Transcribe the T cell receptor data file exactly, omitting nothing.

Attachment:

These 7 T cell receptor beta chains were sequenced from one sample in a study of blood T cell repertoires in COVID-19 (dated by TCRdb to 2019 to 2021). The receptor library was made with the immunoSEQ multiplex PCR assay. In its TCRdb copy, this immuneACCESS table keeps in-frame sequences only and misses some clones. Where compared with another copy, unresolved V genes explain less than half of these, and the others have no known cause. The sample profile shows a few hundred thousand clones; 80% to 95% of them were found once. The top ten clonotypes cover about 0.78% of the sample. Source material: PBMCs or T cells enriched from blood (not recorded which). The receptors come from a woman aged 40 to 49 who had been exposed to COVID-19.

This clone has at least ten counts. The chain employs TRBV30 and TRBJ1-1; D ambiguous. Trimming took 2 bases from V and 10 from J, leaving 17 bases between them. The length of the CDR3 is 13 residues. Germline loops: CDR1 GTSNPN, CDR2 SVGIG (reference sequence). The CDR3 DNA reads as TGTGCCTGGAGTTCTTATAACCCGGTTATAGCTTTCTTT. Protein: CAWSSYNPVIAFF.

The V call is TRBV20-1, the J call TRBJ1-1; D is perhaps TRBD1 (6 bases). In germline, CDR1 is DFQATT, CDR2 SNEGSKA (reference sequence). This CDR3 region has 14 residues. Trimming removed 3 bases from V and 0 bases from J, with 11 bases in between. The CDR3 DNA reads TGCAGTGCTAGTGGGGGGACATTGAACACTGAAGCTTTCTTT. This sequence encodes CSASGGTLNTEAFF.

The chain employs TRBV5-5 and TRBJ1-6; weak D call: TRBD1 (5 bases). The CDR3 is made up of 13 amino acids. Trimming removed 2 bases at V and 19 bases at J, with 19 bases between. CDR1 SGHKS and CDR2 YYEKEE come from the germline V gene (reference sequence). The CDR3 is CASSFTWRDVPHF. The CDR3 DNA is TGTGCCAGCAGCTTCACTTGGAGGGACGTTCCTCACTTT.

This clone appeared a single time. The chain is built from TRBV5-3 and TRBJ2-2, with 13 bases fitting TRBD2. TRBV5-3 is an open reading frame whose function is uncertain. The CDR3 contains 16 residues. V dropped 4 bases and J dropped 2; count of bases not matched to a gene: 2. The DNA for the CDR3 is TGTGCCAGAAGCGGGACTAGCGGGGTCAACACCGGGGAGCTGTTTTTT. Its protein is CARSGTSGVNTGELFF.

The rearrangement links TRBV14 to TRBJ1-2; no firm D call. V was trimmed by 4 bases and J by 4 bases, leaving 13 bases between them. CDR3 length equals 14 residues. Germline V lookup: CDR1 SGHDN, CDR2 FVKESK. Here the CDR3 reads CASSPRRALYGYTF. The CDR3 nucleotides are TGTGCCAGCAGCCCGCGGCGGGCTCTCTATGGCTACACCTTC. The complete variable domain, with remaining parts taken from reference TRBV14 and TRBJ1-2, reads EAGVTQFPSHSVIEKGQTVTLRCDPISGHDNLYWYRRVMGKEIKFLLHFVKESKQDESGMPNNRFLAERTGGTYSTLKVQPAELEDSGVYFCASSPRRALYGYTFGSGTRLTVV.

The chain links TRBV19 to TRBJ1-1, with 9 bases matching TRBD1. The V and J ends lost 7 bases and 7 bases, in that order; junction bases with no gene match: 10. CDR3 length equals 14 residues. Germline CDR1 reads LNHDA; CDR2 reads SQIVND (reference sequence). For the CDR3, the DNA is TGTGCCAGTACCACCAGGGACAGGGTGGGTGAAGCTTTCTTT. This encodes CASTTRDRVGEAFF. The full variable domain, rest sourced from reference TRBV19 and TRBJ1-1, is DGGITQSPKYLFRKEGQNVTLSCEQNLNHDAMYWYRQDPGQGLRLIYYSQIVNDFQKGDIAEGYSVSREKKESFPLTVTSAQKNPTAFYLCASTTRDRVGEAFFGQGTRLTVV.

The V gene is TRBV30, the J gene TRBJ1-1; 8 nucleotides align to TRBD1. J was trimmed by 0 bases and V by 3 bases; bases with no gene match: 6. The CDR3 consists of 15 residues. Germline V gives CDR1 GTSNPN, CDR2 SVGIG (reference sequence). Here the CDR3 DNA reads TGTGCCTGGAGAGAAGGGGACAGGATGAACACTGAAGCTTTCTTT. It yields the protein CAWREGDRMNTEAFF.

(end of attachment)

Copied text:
These 7 T cell receptor beta chains were sequenced from one sample in a study of blood T cell repertoires in COVID-19 (dated by TCRdb to 2019 to 2021). The receptor library was made with the immunoSEQ multiplex PCR assay. In its TCRdb copy, this immuneACCESS table keeps in-frame sequences only and misses some clones. Where compared with another copy, unresolved V genes explain less than half of these, and the others have no known cause. The sample profile shows a few hundred thousand clones; 80% to 95% of them were found once. The top ten clonotypes cover about 0.78% of the sample. Source material: PBMCs or T cells enriched from blood (not recorded which). The receptors come from a woman aged 40 to 49 who had been exposed to COVID-19.

This clone has at least ten counts. The chain employs TRBV30 and TRBJ1-1; D ambiguous. Trimming took 2 bases from V and 10 from J, leaving 17 bases between them. The length of the CDR3 is 13 residues. Germline loops: CDR1 GTSNPN, CDR2 SVGIG (reference sequence). The CDR3 DNA reads as TGTGCCTGGAGTTCTTATAACCCGGTTATAGCTTTCTTT. Protein: CAWSSYNPVIAFF.

The V call is TRBV20-1, the J call TRBJ1-1; D is perhaps TRBD1 (6 bases). In germline, CDR1 is DFQATT, CDR2 SNEGSKA (reference sequence). This CDR3 region has 14 residues. Trimming removed 3 bases from V and 0 bases from J, with 11 bases in between. The CDR3 DNA reads TGCAGTGCTAGTGGGGGGACATTGAACACTGAAGCTTTCTTT. This sequence encodes CSASGGTLNTEAFF.

The chain employs TRBV5-5 and TRBJ1-6; weak D call: TRBD1 (5 bases). The CDR3 is made up of 13 amino acids. Trimming removed 2 bases at V and 19 bases at J, with 19 bases between. CDR1 SGHKS and CDR2 YYEKEE come from the germline V gene (reference sequence). The CDR3 is CASSFTWRDVPHF. The CDR3 DNA is TGTGCCAGCAGCTTCACTTGGAGGGACGTTCCTCACTTT.

This clone appeared a single time. The chain is built from TRBV5-3 and TRBJ2-2, with 13 bases fitting TRBD2. TRBV5-3 is an open reading frame whose function is uncertain. The CDR3 contains 16 residues. V dropped 4 bases and J dropped 2; count of bases not matched to a gene: 2. The DNA for the CDR3 is TGTGCCAGAAGCGGGACTAGCGGGGTCAACACCGGGGAGCTGTTTTTT. Its protein is CARSGTSGVNTGELFF.

The rearrangement links TRBV14 to TRBJ1-2; no firm D call. V was trimmed by 4 bases and J by 4 bases, leaving 13 bases between them. CDR3 length equals 14 residues. Germline V lookup: CDR1 SGHDN, CDR2 FVKESK. Here the CDR3 reads CASSPRRALYGYTF. The CDR3 nucleotides are TGTGCCAGCAGCCCGCGGCGGGCTCTCTATGGCTACACCTTC. The complete variable domain, with remaining parts taken from reference TRBV14 and TRBJ1-2, reads EAGVTQFPSHSVIEKGQTVTLRCDPISGHDNLYWYRRVMGKEIKFLLHFVKESKQDESGMPNNRFLAERTGGTYSTLKVQPAELEDSGVYFCASSPRRALYGYTFGSGTRLTVV.

The chain links TRBV19 to TRBJ1-1, with 9 bases matching TRBD1. The V and J ends lost 7 bases and 7 bases, in that order; junction bases with no gene match: 10. CDR3 length equals 14 residues. Germline CDR1 reads LNHDA; CDR2 reads SQIVND (reference sequence). For the CDR3, the DNA is TGTGCCAGTACCACCAGGGACAGGGTGGGTGAAGCTTTCTTT. This encodes CASTTRDRVGEAFF. The full variable domain, rest sourced from reference TRBV19 and TRBJ1-1, is DGGITQSPKYLFRKEGQNVTLSCEQNLNHDAMYWYRQDPGQGLRLIYYSQIVNDFQKGDIAEGYSVSREKKESFPLTVTSAQKNPTAFYLCASTTRDRVGEAFFGQGTRLTVV.

The V gene is TRBV30, the J gene TRBJ1-1; 8 nucleotides align to TRBD1. J was trimmed by 0 bases and V by 3 bases; bases with no gene match: 6. The CDR3 consists of 15 residues. Germline V gives CDR1 GTSNPN, CDR2 SVGIG (reference sequence). Here the CDR3 DNA reads TGTGCCTGGAGAGAAGGGGACAGGATGAACACTGAAGCTTTCTTT. It yields the protein CAWREGDRMNTEAFF.